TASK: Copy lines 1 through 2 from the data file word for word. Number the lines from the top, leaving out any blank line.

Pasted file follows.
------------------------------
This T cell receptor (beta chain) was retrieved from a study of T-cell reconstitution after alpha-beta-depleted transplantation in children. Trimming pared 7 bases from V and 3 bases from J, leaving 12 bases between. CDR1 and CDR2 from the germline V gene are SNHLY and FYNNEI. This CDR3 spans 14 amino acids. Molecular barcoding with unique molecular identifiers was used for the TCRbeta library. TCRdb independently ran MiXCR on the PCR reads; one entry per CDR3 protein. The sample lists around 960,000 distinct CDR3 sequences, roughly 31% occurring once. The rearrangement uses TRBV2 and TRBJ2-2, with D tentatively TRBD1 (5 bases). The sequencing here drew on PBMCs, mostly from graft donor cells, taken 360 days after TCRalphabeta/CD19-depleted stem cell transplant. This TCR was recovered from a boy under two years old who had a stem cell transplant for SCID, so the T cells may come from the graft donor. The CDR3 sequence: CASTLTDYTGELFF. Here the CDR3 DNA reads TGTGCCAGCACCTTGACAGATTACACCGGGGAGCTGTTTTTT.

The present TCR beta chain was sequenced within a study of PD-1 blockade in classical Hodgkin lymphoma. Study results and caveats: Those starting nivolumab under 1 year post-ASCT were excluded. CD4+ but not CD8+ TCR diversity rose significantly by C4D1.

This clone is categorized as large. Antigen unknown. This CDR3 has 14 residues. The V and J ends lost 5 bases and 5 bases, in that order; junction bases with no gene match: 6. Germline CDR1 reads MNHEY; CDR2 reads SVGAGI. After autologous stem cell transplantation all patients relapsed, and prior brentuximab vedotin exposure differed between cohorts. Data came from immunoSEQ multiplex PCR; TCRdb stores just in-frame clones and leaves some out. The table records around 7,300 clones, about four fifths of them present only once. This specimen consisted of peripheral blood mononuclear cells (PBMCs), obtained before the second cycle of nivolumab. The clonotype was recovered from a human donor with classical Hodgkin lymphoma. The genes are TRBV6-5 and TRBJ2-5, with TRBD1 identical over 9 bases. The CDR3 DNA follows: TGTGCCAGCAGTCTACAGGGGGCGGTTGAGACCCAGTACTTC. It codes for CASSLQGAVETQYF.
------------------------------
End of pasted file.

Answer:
This T cell receptor (beta chain) was retrieved from a study of T-cell reconstitution after alpha-beta-depleted transplantation in children. Trimming pared 7 bases from V and 3 bases from J, leaving 12 bases between. CDR1 and CDR2 from the germline V gene are SNHLY and FYNNEI. This CDR3 spans 14 amino acids. Molecular barcoding with unique molecular identifiers was used for the TCRbeta library. TCRdb independently ran MiXCR on the PCR reads; one entry per CDR3 protein. The sample lists around 960,000 distinct CDR3 sequences, roughly 31% occurring once. The rearrangement uses TRBV2 and TRBJ2-2, with D tentatively TRBD1 (5 bases). The sequencing here drew on PBMCs, mostly from graft donor cells, taken 360 days after TCRalphabeta/CD19-depleted stem cell transplant. This TCR was recovered from a boy under two years old who had a stem cell transplant for SCID, so the T cells may come from the graft donor. The CDR3 sequence: CASTLTDYTGELFF. Here the CDR3 DNA reads TGTGCCAGCACCTTGACAGATTACACCGGGGAGCTGTTTTTT.

The present TCR beta chain was sequenced within a study of PD-1 blockade in classical Hodgkin lymphoma. Study results and caveats: Those starting nivolumab under 1 year post-ASCT were excluded. CD4+ but not CD8+ TCR diversity rose significantly by C4D1.